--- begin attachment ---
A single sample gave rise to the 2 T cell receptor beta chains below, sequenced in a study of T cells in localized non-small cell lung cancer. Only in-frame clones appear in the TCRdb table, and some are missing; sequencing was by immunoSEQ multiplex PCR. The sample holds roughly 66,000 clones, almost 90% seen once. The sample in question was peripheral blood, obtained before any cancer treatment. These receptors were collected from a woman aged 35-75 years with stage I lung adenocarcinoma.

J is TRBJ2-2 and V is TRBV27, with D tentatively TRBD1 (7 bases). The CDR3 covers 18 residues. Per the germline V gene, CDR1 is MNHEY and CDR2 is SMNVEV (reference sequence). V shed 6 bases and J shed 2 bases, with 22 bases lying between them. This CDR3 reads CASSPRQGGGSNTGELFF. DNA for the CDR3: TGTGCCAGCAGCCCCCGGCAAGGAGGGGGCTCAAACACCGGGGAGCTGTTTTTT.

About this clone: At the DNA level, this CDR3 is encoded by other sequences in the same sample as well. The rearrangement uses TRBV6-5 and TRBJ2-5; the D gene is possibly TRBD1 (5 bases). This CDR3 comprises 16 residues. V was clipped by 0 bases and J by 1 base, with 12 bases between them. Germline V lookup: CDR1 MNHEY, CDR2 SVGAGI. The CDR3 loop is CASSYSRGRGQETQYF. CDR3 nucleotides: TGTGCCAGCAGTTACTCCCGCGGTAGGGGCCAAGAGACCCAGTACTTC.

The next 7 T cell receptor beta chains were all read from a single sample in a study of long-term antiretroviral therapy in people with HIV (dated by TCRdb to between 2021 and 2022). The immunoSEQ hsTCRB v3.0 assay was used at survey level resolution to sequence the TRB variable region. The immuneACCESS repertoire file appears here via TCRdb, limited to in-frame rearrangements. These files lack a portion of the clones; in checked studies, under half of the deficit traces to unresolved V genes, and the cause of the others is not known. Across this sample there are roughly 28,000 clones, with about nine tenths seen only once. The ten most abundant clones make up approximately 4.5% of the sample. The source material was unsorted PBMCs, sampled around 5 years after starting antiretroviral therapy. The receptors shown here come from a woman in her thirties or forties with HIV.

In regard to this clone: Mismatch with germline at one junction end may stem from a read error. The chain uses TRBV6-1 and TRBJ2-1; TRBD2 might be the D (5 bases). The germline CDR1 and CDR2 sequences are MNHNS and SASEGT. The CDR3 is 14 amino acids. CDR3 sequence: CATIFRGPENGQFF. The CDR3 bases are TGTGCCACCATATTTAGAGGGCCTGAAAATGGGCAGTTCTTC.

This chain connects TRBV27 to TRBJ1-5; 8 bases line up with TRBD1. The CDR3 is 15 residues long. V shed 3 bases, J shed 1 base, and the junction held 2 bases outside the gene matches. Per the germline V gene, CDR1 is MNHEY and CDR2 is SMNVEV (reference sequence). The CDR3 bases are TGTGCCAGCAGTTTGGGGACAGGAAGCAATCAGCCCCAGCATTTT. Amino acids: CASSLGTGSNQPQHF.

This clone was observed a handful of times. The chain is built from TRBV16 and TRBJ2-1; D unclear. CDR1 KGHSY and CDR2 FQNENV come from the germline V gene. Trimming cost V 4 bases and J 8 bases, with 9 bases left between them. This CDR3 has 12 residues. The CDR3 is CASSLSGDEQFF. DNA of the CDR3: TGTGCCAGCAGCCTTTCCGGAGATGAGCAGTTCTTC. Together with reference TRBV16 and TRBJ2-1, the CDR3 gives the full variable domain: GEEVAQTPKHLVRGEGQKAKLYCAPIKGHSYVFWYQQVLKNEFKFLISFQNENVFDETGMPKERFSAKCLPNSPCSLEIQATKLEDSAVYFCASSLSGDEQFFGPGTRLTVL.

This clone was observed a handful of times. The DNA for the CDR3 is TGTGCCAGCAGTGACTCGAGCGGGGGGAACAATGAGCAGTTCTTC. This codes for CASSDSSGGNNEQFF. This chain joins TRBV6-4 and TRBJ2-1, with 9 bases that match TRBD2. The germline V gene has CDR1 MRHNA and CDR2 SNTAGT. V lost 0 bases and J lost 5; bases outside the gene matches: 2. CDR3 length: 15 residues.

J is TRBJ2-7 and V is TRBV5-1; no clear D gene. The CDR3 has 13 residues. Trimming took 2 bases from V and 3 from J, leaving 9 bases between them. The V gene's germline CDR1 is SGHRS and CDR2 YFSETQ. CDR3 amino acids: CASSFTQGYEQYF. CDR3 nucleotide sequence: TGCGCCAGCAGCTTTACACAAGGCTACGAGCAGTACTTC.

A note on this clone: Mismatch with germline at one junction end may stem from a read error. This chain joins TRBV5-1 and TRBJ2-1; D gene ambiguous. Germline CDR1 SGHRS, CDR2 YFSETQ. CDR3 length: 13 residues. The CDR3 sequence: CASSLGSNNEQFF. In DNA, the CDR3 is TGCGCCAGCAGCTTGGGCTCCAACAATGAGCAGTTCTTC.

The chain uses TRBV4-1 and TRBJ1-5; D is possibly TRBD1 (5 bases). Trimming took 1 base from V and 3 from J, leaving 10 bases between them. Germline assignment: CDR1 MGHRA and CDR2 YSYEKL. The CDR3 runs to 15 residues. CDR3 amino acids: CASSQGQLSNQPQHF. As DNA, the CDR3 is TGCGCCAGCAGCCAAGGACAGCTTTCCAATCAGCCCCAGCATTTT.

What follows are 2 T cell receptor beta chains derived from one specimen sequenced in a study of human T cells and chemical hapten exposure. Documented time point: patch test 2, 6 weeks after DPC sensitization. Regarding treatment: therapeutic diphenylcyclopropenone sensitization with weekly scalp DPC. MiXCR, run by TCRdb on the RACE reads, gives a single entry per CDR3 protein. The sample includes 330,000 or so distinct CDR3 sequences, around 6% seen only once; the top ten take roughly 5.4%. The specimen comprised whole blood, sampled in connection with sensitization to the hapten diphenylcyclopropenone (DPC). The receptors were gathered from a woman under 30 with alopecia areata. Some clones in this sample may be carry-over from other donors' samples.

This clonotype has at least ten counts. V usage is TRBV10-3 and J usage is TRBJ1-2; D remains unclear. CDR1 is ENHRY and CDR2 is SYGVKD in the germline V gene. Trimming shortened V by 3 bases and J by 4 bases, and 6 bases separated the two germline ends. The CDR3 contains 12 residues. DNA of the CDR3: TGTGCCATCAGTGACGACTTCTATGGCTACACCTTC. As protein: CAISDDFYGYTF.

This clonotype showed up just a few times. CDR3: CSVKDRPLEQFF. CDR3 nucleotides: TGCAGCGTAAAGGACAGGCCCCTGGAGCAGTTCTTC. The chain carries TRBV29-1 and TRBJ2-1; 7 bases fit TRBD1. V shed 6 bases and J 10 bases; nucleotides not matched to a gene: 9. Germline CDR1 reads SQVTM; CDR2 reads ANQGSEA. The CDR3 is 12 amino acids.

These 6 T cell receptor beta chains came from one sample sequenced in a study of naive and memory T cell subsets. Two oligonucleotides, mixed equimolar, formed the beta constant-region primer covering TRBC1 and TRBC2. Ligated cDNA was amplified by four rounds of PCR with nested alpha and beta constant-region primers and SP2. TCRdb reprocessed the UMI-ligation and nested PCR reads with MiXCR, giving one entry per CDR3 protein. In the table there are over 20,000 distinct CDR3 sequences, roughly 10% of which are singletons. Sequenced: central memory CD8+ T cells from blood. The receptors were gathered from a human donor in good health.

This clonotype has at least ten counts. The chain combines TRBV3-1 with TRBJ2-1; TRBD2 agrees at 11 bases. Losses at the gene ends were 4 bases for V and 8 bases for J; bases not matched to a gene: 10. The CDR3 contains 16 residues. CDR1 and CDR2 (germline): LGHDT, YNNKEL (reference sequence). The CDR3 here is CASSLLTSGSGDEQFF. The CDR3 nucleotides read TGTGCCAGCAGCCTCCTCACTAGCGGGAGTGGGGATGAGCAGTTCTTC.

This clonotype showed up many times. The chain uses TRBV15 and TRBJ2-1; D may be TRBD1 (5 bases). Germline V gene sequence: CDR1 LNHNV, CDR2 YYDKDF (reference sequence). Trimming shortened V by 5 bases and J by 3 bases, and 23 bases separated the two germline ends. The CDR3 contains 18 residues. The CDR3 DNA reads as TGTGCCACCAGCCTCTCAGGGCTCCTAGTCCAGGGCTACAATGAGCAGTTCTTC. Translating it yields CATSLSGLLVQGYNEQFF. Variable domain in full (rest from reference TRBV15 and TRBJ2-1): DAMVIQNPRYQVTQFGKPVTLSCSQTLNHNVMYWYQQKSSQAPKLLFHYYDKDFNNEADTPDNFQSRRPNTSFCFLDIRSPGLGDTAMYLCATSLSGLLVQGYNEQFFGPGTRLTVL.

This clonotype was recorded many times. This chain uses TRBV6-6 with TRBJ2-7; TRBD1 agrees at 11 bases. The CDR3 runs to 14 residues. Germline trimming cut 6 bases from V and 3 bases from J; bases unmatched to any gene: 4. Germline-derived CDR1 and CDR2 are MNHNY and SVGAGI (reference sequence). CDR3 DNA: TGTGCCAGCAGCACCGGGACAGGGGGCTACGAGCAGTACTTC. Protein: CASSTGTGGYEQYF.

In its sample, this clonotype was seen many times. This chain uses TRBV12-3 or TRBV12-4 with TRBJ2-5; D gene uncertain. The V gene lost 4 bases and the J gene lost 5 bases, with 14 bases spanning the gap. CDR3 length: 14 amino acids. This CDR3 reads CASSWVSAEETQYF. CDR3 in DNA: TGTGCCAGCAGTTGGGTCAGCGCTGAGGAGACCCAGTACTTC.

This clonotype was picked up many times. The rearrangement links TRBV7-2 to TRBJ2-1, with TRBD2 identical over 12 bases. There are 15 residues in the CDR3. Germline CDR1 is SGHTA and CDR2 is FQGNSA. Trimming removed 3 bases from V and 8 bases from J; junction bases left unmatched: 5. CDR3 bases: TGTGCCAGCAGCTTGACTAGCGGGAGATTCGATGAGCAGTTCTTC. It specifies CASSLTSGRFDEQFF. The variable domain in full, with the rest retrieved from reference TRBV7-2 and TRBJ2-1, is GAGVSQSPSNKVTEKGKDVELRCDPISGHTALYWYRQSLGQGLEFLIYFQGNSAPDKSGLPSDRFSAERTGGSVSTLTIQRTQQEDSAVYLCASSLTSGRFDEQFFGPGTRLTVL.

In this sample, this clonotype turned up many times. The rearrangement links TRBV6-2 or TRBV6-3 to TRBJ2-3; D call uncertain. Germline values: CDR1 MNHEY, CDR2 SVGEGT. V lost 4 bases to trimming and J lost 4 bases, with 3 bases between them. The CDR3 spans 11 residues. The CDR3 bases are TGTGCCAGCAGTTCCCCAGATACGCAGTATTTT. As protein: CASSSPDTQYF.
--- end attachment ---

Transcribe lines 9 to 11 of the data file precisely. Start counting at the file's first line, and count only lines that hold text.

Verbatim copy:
J is TRBJ2-7 and V is TRBV5-1; no clear D gene. The CDR3 has 13 residues. Trimming took 2 bases from V and 3 from J, leaving 9 bases between them. The V gene's germline CDR1 is SGHRS and CDR2 YFSETQ. CDR3 amino acids: CASSFTQGYEQYF. CDR3 nucleotide sequence: TGCGCCAGCAGCTTTACACAAGGCTACGAGCAGTACTTC.

A note on this clone: Mismatch with germline at one junction end may stem from a read error. This chain joins TRBV5-1 and TRBJ2-1; D gene ambiguous. Germline CDR1 SGHRS, CDR2 YFSETQ. CDR3 length: 13 residues. The CDR3 sequence: CASSLGSNNEQFF. In DNA, the CDR3 is TGCGCCAGCAGCTTGGGCTCCAACAATGAGCAGTTCTTC.

The chain uses TRBV4-1 and TRBJ1-5; D is possibly TRBD1 (5 bases). Trimming took 1 base from V and 3 from J, leaving 10 bases between them. Germline assignment: CDR1 MGHRA and CDR2 YSYEKL. The CDR3 runs to 15 residues. CDR3 amino acids: CASSQGQLSNQPQHF. As DNA, the CDR3 is TGCGCCAGCAGCCAAGGACAGCTTTCCAATCAGCCCCAGCATTTT.